On 24 December 2011, the Democratic Republic of Congo (D.R.C.)
finally ratified the income tax treaty it signed with Belgium on 23
May 2007. The treaty was ratified by Belgium in January 2009. The
treaty became effective 1 January 2012. The treaty, which is the
first of its kind ratified by the D.R.C. (a tax treaty with South
Africa was signed in 2005 but has not yet become effective), is
likely to promote Belgium as a hub for inward investment into the
D.R.C. Investors in the D.R.C., subject to home-country tax
provisions, may have an interest in opening an intermediary holding
company in Belgium to benefit from the advantages offered by the
treaty. D.R.C. borrowers should also benefit from the withholding
tax exemption on interest payments on loans with Belgian banks.
The treaty also contains a most favored nation clause, under
which Belgium would be granted at least equally favorable
withholding tax rates on dividends, interest, and royalties as
those granted to other EU member states in the event that the
D.R.C. concludes income tax treaties with those member states. The
treaty contains the classic solutions for the avoidance of double
taxation, but also offers some more original and attractive
Currently, a Belgian company opening a permanent establishment
in the D.R.C. without creating a subsidiary will be taxed on its
profits in both the D.R.C. and in Belgium. The treaty provides that
profits generated through a PE in the D.R.C. will be taxed in the
D.R.C. and exempted in Belgium.
The treaty also establishes a series of situations that are not
considered as constituting a PE in the D.R.C. and are therefore not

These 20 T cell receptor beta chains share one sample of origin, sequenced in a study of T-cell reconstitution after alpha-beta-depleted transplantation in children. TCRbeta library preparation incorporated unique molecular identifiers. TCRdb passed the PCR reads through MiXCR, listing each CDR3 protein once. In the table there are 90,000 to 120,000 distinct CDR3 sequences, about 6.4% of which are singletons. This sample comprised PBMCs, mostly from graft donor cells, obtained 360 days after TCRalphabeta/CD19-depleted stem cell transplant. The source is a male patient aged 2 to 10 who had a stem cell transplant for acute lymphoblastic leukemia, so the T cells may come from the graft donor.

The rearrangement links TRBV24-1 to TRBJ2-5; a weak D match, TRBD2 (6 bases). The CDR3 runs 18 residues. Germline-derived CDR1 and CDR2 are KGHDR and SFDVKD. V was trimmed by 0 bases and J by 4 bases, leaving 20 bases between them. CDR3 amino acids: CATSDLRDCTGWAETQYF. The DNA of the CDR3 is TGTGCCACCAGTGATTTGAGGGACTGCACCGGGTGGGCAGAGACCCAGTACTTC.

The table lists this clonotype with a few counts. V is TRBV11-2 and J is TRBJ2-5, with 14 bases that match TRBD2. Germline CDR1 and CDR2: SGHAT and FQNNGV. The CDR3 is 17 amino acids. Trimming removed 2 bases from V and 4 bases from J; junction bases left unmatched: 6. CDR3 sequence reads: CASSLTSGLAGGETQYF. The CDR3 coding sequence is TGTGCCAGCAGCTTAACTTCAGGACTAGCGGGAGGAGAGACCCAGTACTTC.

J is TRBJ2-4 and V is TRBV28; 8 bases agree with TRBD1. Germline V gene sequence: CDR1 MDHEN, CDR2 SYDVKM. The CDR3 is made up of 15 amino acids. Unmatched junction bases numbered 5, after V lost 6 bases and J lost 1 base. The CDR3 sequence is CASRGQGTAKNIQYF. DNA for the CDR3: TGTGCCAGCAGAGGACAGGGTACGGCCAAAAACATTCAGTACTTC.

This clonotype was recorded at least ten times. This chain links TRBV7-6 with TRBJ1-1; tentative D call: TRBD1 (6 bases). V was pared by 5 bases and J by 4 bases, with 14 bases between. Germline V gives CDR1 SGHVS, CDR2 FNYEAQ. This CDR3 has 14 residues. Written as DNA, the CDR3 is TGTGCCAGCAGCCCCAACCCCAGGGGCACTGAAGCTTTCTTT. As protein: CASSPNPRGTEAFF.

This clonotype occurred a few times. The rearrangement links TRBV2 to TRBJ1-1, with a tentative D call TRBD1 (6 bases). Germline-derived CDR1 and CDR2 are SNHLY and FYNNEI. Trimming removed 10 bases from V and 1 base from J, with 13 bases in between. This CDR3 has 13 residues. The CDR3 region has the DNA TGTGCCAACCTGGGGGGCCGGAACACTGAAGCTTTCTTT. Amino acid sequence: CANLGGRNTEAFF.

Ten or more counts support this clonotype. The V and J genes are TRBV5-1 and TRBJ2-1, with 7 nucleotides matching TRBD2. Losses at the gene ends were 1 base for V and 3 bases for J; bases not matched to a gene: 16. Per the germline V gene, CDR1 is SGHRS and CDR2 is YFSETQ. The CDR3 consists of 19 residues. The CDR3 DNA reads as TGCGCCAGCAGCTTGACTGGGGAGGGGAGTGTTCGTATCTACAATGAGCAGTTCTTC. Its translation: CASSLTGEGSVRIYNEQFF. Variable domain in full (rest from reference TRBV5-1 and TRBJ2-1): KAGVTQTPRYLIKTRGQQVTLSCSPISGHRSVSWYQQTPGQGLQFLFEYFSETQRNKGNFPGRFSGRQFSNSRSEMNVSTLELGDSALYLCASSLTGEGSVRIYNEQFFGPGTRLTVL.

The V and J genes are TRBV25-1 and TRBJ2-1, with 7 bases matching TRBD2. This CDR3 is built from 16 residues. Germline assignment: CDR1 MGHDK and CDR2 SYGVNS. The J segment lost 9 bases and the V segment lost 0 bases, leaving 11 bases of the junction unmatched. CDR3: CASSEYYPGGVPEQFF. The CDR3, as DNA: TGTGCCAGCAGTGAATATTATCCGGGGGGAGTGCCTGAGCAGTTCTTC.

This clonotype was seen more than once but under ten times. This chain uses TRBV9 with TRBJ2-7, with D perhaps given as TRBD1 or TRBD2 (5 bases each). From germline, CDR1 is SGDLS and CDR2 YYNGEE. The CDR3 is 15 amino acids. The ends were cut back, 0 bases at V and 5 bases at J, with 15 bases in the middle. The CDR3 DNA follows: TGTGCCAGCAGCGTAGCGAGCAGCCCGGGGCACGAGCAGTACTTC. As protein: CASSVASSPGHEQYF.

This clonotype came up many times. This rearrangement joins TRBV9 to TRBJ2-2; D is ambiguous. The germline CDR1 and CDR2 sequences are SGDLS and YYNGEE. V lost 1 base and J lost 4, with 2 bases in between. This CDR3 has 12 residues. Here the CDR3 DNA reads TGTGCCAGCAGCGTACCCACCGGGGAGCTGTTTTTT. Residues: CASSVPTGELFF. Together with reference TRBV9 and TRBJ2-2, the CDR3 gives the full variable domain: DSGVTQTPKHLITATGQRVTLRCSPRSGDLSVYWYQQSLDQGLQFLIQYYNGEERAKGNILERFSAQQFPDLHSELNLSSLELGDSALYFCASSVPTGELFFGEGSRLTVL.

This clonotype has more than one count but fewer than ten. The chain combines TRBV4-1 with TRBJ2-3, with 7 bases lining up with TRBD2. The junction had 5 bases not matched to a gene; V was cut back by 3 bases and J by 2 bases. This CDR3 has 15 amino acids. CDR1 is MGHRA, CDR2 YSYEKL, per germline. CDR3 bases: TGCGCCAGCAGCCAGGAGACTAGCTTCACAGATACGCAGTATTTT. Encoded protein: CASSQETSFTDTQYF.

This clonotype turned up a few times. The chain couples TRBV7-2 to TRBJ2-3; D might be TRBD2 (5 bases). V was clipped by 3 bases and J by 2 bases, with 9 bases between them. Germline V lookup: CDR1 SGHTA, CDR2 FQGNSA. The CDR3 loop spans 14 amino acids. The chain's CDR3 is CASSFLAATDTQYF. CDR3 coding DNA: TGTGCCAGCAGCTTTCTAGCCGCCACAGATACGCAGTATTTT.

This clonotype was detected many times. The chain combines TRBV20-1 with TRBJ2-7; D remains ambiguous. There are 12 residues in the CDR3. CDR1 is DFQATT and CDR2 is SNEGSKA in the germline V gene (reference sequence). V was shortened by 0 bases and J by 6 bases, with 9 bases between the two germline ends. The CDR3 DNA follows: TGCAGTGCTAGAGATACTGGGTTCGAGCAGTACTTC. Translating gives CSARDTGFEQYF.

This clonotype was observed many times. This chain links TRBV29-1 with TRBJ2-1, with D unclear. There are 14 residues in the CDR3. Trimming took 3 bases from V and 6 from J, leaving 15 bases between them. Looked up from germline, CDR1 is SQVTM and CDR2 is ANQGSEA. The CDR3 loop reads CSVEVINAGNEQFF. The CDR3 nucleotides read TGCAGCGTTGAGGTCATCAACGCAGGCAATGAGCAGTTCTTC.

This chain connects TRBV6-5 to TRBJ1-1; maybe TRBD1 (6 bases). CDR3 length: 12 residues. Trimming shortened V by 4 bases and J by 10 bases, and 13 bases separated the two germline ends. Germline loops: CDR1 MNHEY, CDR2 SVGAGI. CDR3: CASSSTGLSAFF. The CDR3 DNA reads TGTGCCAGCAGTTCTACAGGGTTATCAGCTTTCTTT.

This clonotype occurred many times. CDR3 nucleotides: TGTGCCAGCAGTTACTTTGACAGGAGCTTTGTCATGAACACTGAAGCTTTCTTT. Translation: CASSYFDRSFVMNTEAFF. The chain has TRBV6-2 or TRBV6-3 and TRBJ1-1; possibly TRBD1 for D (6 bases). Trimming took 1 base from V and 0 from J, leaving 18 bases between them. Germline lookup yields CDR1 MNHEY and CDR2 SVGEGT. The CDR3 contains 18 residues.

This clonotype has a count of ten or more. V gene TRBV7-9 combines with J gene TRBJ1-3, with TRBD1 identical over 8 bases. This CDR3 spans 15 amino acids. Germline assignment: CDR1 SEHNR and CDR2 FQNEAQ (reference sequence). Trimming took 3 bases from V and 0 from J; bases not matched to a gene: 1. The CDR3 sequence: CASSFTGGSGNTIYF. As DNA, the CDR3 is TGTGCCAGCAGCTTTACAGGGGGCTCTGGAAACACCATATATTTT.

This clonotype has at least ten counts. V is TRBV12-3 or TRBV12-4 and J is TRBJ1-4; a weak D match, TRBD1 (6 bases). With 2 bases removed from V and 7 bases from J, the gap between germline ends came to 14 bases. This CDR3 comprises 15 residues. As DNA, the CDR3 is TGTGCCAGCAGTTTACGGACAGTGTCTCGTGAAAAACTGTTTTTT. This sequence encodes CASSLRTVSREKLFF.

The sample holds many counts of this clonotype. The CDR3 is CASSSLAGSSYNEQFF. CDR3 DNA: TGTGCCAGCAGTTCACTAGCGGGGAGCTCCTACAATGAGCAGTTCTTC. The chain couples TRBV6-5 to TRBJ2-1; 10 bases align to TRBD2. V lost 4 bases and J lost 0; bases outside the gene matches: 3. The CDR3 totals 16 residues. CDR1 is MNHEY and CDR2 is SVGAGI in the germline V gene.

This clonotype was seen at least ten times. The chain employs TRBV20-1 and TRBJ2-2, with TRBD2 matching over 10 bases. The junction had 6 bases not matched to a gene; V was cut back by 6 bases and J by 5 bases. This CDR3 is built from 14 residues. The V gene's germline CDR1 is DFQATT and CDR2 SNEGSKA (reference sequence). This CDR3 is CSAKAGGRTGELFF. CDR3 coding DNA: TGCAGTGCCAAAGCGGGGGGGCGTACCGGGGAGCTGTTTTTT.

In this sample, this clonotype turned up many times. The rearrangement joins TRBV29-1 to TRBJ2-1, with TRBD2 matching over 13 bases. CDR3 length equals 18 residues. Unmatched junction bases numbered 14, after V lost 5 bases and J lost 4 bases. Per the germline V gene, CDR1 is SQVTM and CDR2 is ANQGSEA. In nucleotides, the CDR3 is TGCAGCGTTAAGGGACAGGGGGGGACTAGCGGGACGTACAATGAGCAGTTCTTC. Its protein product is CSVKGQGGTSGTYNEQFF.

taxable in the D.R.C., including:
a construction or assembly site of less than six months;
installations for the storage, display, or delivery of
the storage of goods for warehousing, display, or
the storage of goods for processing;
a fixed place of business used only for purchasing products,
information gathering, or other preparatory or auxiliary
an accumulation of the above, as long as all those activities
have a preparatory or auxiliary nature.
Moreover, a Belgian company's PE in the D.R.C. will not be
subject to withholding tax on the profits made by the PE that will
be repatriated to Belgium, because those profits will be taxed in
For dividend payments between companies established in the
D.R.C. and Belgium, the treaty provides that dividends paid by a
D.R.C. company are exempted from Belgian corporate tax under the
conditions (that is, holding for at least one year and the D.R.C.
company being subject to corporate taxation) and the limitations
(the 95 per cent exemption) provided by Belgian law.
Those dividends are subject to a 10 per cent withholding tax
rather than the usual 20 per cent D.R.C. withholding tax, or 15 per
cent if the D.R.C. company benefits from a tax exemption under the
D.R.C. Investment Code or a particular law regulating investment in
specific sectors; and the Belgian parent company directly holds at
least 25 per cent of the share capital of the distributing
Moreover, the treaty provides that dividends received by a
Belgian company from a D.R.C. company that benefits from a tax
exemption under the D.R.C. Investment Code or a particular law
regulating investment in specific sectors (such as the Mining Code)
are tax-exempt for a period of 10 years from the entry into force
of the treaty, with an automatic 10-year renewal unless informed
otherwise by the Belgian competent authority.
Interest and Intellectual Property Royalties
The treaty provides for a maximum 10 per cent withholding tax
(instead of 20 per cent) by one contracting state on payments of
interest and intellectual property royalties to a resident of the
other contracting state. In this case, tax may be paid in both
states, but it is limited to a maximum of 10 per cent in the state
in which the interest or royalties arise.
The treaty provides for a series of total tax exemptions in the
state in which the interest arises on commercial loans and bank
loans or for interest paid to public entities of the other state.
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